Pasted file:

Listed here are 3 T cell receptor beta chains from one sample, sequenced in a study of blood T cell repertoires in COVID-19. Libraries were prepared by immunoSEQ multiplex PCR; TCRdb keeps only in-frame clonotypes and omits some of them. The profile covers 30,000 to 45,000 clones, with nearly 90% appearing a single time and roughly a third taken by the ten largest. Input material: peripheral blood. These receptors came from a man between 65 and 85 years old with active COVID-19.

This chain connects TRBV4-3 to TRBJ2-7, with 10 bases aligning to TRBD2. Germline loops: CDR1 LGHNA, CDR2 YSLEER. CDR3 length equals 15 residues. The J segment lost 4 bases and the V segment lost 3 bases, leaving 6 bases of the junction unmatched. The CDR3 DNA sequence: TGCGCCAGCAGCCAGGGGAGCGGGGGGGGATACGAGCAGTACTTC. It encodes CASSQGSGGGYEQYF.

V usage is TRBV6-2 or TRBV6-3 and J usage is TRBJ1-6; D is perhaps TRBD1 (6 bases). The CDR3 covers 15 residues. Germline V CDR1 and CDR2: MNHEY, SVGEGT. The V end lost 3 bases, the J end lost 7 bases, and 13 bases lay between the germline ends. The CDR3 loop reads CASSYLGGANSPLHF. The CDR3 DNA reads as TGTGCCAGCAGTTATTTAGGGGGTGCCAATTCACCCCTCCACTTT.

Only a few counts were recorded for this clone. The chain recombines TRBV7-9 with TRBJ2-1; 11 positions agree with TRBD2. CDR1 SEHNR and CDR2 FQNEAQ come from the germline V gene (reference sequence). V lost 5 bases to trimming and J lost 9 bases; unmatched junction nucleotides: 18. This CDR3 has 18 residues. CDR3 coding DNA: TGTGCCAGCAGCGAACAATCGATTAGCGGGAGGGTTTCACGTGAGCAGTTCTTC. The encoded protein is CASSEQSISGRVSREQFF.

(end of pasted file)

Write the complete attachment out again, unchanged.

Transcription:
Listed here are 3 T cell receptor beta chains from one sample, sequenced in a study of blood T cell repertoires in COVID-19. Libraries were prepared by immunoSEQ multiplex PCR; TCRdb keeps only in-frame clonotypes and omits some of them. The profile covers 30,000 to 45,000 clones, with nearly 90% appearing a single time and roughly a third taken by the ten largest. Input material: peripheral blood. These receptors came from a man between 65 and 85 years old with active COVID-19.

This chain connects TRBV4-3 to TRBJ2-7, with 10 bases aligning to TRBD2. Germline loops: CDR1 LGHNA, CDR2 YSLEER. CDR3 length equals 15 residues. The J segment lost 4 bases and the V segment lost 3 bases, leaving 6 bases of the junction unmatched. The CDR3 DNA sequence: TGCGCCAGCAGCCAGGGGAGCGGGGGGGGATACGAGCAGTACTTC. It encodes CASSQGSGGGYEQYF.

V usage is TRBV6-2 or TRBV6-3 and J usage is TRBJ1-6; D is perhaps TRBD1 (6 bases). The CDR3 covers 15 residues. Germline V CDR1 and CDR2: MNHEY, SVGEGT. The V end lost 3 bases, the J end lost 7 bases, and 13 bases lay between the germline ends. The CDR3 loop reads CASSYLGGANSPLHF. The CDR3 DNA reads as TGTGCCAGCAGTTATTTAGGGGGTGCCAATTCACCCCTCCACTTT.

Only a few counts were recorded for this clone. The chain recombines TRBV7-9 with TRBJ2-1; 11 positions agree with TRBD2. CDR1 SEHNR and CDR2 FQNEAQ come from the germline V gene (reference sequence). V lost 5 bases to trimming and J lost 9 bases; unmatched junction nucleotides: 18. This CDR3 has 18 residues. CDR3 coding DNA: TGTGCCAGCAGCGAACAATCGATTAGCGGGAGGGTTTCACGTGAGCAGTTCTTC. The encoded protein is CASSEQSISGRVSREQFF.